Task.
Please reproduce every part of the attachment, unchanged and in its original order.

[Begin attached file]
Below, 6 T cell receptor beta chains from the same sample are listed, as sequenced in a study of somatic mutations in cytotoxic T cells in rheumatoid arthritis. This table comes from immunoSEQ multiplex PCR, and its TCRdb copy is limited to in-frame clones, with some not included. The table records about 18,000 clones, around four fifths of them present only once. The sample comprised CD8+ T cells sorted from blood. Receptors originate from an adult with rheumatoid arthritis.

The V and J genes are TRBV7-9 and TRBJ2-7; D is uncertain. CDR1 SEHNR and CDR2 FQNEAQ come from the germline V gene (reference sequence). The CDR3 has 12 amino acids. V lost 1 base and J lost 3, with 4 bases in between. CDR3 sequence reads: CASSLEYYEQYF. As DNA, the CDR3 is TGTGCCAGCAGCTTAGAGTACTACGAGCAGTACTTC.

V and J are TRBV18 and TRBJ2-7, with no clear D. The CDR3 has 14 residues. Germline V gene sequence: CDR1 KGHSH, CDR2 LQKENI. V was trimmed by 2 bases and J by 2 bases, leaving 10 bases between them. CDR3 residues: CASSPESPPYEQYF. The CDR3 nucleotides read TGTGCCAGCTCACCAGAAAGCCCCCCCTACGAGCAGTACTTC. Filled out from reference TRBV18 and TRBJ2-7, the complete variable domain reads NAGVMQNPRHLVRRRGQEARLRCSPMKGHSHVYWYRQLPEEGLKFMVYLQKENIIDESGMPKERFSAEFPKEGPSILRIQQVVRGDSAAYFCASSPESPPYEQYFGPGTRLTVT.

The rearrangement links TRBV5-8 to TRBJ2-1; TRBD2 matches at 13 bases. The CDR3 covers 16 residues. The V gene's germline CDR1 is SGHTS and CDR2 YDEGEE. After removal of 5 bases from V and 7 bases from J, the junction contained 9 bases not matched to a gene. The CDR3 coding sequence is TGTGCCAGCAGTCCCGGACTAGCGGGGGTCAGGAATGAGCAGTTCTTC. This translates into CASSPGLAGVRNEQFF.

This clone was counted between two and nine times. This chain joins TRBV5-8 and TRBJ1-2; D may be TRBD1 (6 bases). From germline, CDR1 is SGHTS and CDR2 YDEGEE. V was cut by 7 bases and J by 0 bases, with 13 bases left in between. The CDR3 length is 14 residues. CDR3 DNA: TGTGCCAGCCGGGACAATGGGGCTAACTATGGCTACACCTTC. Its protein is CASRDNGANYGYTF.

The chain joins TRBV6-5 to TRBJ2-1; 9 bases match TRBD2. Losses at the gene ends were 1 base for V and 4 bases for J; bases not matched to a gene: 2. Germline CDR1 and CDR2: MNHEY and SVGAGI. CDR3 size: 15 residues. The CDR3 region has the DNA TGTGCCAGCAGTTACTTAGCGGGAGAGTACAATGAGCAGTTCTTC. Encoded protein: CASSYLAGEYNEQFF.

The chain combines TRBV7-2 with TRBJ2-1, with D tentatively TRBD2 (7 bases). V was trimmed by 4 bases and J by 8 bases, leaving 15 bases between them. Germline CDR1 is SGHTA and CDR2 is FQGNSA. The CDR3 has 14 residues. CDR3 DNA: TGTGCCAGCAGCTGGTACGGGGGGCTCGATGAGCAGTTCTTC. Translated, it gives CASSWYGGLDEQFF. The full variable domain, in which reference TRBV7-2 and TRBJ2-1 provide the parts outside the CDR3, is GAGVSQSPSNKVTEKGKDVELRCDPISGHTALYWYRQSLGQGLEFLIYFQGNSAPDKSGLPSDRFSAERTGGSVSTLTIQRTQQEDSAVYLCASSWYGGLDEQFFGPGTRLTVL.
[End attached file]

Below, 6 T cell receptor beta chains from the same sample are listed, as sequenced in a study of somatic mutations in cytotoxic T cells in rheumatoid arthritis. This table comes from immunoSEQ multiplex PCR, and its TCRdb copy is limited to in-frame clones, with some not included. The table records about 18,000 clones, around four fifths of them present only once. The sample comprised CD8+ T cells sorted from blood. Receptors originate from an adult with rheumatoid arthritis.

The V and J genes are TRBV7-9 and TRBJ2-7; D is uncertain. CDR1 SEHNR and CDR2 FQNEAQ come from the germline V gene (reference sequence). The CDR3 has 12 amino acids. V lost 1 base and J lost 3, with 4 bases in between. CDR3 sequence reads: CASSLEYYEQYF. As DNA, the CDR3 is TGTGCCAGCAGCTTAGAGTACTACGAGCAGTACTTC.

V and J are TRBV18 and TRBJ2-7, with no clear D. The CDR3 has 14 residues. Germline V gene sequence: CDR1 KGHSH, CDR2 LQKENI. V was trimmed by 2 bases and J by 2 bases, leaving 10 bases between them. CDR3 residues: CASSPESPPYEQYF. The CDR3 nucleotides read TGTGCCAGCTCACCAGAAAGCCCCCCCTACGAGCAGTACTTC. Filled out from reference TRBV18 and TRBJ2-7, the complete variable domain reads NAGVMQNPRHLVRRRGQEARLRCSPMKGHSHVYWYRQLPEEGLKFMVYLQKENIIDESGMPKERFSAEFPKEGPSILRIQQVVRGDSAAYFCASSPESPPYEQYFGPGTRLTVT.

The rearrangement links TRBV5-8 to TRBJ2-1; TRBD2 matches at 13 bases. The CDR3 covers 16 residues. The V gene's germline CDR1 is SGHTS and CDR2 YDEGEE. After removal of 5 bases from V and 7 bases from J, the junction contained 9 bases not matched to a gene. The CDR3 coding sequence is TGTGCCAGCAGTCCCGGACTAGCGGGGGTCAGGAATGAGCAGTTCTTC. This translates into CASSPGLAGVRNEQFF.

This clone was counted between two and nine times. This chain joins TRBV5-8 and TRBJ1-2; D may be TRBD1 (6 bases). From germline, CDR1 is SGHTS and CDR2 YDEGEE. V was cut by 7 bases and J by 0 bases, with 13 bases left in between. The CDR3 length is 14 residues. CDR3 DNA: TGTGCCAGCCGGGACAATGGGGCTAACTATGGCTACACCTTC. Its protein is CASRDNGANYGYTF.

The chain joins TRBV6-5 to TRBJ2-1; 9 bases match TRBD2. Losses at the gene ends were 1 base for V and 4 bases for J; bases not matched to a gene: 2. Germline CDR1 and CDR2: MNHEY and SVGAGI. CDR3 size: 15 residues. The CDR3 region has the DNA TGTGCCAGCAGTTACTTAGCGGGAGAGTACAATGAGCAGTTCTTC. Encoded protein: CASSYLAGEYNEQFF.

The chain combines TRBV7-2 with TRBJ2-1, with D tentatively TRBD2 (7 bases). V was trimmed by 4 bases and J by 8 bases, leaving 15 bases between them. Germline CDR1 is SGHTA and CDR2 is FQGNSA. The CDR3 has 14 residues. CDR3 DNA: TGTGCCAGCAGCTGGTACGGGGGGCTCGATGAGCAGTTCTTC. Translated, it gives CASSWYGGLDEQFF. The full variable domain, in which reference TRBV7-2 and TRBJ2-1 provide the parts outside the CDR3, is GAGVSQSPSNKVTEKGKDVELRCDPISGHTALYWYRQSLGQGLEFLIYFQGNSAPDKSGLPSDRFSAERTGGSVSTLTIQRTQQEDSAVYLCASSWYGGLDEQFFGPGTRLTVL.